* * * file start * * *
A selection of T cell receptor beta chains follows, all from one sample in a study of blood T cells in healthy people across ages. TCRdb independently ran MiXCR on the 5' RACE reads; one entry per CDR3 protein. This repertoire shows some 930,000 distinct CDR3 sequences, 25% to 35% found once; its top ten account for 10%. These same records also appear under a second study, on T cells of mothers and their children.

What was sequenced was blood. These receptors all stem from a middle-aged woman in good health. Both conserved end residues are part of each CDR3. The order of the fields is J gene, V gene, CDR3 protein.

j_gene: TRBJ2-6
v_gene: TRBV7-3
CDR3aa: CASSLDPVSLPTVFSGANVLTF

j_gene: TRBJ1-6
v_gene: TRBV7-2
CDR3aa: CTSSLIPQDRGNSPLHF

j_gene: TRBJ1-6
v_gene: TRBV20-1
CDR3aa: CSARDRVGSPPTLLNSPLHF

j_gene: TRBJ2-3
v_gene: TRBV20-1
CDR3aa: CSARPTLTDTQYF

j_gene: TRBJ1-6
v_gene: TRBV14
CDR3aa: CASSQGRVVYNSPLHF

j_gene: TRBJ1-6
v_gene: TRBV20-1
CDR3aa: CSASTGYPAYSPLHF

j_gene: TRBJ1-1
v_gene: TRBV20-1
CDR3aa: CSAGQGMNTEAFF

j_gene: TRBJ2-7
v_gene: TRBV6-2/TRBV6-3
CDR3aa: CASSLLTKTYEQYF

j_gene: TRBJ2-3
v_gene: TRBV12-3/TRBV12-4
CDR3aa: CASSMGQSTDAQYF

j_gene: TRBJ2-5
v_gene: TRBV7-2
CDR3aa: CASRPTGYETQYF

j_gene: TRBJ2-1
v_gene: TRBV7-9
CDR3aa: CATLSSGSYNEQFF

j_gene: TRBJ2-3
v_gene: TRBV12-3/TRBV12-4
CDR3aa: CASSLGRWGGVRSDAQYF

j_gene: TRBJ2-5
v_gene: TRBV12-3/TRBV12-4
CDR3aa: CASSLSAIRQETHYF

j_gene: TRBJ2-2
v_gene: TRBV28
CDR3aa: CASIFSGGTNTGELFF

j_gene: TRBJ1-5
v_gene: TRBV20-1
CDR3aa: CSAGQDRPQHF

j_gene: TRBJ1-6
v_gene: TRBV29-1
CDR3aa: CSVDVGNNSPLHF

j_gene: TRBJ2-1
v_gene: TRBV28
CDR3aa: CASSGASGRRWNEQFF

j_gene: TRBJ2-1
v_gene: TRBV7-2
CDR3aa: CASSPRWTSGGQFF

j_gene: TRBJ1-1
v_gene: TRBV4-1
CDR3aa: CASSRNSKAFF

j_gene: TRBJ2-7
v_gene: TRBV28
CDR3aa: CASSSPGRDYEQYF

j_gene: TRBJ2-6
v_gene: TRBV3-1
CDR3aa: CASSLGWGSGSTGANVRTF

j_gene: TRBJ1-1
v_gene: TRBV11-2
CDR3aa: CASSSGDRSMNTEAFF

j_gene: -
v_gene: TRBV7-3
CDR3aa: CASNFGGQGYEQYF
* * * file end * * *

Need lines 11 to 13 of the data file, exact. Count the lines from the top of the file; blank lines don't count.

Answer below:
CDR3aa: CSARDRVGSPPTLLNSPLHF

j_gene: TRBJ2-3
v_gene: TRBV20-1